Originally Published in January 2014
Even in the smallest of businesses, there’s no excuse for not following basic employment procedures and for making what might be termed “schoolboy errors” when it comes to dealing with people. Recently I’ve been involved – at a very late stage – with companies that faced tribunal claims from relatively low paid staff. In these cases, the potential compensation was more than doubled because they had got one or more of the following wrong:
- Issuing a statement of terms and conditions. You have 2 months from the day the employee commences to give them this – and it doesn’t have to be a particularly complex or legalistic document. The excuse that “the employee never asked me for it” will not wash – this is your responsibility. Failing to do this, if coupled with another successful tribunal claim, means you could have to pay up to 4 weeks’ pay to the individual.
- Giving out an itemised payslip. No matter how you pay the person, they are entitled to receive a pay slip before or around the time they are paid, showing their gross pay and any deductions from it (tax, national insurance, pension etc). Failing to do so could lead to a claim for….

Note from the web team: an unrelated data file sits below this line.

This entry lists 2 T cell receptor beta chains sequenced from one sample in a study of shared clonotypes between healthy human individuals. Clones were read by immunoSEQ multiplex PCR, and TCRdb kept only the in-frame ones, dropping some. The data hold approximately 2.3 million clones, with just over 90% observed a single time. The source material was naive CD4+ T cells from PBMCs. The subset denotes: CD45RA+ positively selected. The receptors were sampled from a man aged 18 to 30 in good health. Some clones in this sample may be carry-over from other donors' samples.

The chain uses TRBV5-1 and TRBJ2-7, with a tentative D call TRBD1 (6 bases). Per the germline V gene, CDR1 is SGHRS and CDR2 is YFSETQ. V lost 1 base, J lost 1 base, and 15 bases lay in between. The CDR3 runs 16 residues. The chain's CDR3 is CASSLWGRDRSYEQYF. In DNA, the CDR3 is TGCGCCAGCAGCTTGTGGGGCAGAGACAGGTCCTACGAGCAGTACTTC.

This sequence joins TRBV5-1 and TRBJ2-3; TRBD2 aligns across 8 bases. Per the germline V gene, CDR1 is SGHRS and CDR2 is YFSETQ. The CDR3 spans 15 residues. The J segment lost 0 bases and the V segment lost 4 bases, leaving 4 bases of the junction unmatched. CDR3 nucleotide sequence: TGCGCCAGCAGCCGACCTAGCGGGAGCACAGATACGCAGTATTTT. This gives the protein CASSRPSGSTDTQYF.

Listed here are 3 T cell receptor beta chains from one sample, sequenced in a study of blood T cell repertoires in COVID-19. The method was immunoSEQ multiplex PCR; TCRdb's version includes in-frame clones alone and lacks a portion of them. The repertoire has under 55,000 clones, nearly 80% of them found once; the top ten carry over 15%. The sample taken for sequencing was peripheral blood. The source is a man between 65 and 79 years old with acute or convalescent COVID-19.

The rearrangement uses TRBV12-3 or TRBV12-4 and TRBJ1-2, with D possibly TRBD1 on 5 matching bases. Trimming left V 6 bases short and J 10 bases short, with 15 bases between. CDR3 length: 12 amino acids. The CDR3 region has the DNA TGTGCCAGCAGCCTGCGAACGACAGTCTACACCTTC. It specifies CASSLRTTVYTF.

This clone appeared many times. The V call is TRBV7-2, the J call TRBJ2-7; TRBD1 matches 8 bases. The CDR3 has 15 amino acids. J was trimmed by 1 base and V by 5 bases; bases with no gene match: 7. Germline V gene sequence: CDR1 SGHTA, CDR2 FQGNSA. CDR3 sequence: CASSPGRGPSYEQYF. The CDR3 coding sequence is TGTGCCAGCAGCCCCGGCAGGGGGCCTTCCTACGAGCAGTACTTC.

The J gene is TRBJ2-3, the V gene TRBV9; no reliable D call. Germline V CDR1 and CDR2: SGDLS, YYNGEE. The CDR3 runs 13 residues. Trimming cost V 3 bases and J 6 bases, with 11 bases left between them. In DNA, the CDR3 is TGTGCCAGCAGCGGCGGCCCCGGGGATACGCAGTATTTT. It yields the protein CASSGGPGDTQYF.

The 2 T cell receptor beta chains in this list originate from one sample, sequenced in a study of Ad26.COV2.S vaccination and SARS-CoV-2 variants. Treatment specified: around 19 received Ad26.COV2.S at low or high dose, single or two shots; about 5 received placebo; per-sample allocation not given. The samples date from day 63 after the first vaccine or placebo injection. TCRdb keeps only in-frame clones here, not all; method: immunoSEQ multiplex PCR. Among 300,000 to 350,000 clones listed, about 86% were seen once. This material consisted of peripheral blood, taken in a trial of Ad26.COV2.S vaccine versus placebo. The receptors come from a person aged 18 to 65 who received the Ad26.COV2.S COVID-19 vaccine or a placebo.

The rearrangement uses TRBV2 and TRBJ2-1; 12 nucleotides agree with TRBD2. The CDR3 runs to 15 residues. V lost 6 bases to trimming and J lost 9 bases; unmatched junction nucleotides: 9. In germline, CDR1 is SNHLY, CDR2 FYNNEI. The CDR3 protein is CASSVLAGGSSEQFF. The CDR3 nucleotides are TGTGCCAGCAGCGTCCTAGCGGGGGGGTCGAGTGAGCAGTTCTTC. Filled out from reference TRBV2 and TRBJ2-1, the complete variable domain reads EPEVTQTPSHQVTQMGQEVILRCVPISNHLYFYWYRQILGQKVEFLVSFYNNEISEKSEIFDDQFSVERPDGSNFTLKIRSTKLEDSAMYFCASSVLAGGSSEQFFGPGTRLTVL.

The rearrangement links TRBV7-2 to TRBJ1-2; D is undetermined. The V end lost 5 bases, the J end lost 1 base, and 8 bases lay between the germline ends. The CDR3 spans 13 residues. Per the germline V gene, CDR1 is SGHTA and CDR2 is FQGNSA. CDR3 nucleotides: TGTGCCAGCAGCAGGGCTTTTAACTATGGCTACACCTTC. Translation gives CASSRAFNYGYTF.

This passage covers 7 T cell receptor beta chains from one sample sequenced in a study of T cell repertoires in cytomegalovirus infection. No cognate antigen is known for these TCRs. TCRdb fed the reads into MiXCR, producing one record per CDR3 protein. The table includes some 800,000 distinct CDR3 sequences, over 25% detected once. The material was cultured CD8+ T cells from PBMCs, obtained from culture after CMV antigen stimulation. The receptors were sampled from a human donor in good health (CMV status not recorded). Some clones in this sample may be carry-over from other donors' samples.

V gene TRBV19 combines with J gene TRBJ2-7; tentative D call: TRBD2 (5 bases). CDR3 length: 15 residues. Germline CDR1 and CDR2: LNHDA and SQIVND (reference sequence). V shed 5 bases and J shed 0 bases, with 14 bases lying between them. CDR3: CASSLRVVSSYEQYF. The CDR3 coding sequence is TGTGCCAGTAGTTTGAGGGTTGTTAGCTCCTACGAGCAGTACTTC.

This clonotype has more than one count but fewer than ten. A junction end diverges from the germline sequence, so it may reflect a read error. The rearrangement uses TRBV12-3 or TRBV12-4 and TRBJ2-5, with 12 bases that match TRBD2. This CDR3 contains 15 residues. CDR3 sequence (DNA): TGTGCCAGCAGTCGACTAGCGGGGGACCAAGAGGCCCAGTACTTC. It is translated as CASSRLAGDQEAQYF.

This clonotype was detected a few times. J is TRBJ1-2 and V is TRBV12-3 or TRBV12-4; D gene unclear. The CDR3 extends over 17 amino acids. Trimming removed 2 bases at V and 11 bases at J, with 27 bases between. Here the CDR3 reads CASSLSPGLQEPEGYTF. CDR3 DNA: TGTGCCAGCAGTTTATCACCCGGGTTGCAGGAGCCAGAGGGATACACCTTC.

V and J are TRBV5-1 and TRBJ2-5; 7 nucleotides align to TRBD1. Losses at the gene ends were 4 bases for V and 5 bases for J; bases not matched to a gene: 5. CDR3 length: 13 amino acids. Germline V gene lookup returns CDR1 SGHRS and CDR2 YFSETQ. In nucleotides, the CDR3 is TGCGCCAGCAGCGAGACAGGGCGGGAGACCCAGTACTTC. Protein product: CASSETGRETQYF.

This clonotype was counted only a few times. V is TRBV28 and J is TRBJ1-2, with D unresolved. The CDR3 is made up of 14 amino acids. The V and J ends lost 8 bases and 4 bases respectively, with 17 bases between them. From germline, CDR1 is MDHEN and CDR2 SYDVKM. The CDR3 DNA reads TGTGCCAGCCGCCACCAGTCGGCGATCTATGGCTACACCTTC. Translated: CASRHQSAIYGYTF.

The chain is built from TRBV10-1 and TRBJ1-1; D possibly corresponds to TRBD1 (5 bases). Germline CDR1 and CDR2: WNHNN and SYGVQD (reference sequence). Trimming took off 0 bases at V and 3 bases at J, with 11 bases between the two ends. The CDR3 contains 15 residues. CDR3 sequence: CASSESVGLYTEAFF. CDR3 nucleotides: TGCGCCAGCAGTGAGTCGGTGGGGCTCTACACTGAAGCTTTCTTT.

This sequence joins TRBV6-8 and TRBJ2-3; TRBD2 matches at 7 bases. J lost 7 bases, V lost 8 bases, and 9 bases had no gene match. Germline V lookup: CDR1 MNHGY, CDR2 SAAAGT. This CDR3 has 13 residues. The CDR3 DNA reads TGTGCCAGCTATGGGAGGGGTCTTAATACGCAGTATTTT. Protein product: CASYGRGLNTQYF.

- Unauthorised Deductions from wages. You cannot (with a few limited exceptions involving shop workers) take money from someone’s wages or salary without them agreeing to it first, other than statutory deductions (tax etc). This applies even if the person agrees that they owe you the money. What’s more, if you do make an unauthorised deduction, then not only can the person reclaim the money but you lose the right to claim it from them another way (e.g. via debt collection)
- Not giving notice. Someone who has worked for you for more than one month is entitled to at least a week’s notice (it increases by a week for each complete year’s service – 2 weeks for 2 years etc to a maximum of 12). If you don’t give correct notice the individual can claim breach of contract and be awarded compensation equivalent to the notice they should have received. The only exception to this is a situation of gross misconduct, i.e. behaviour so appalling that you can consider the contract to have ended.
All of these situations are so easily avoided – and costly if they are missed. Moreover they’re areas where any employee, regardless of service, can make a claim to a Tribunal.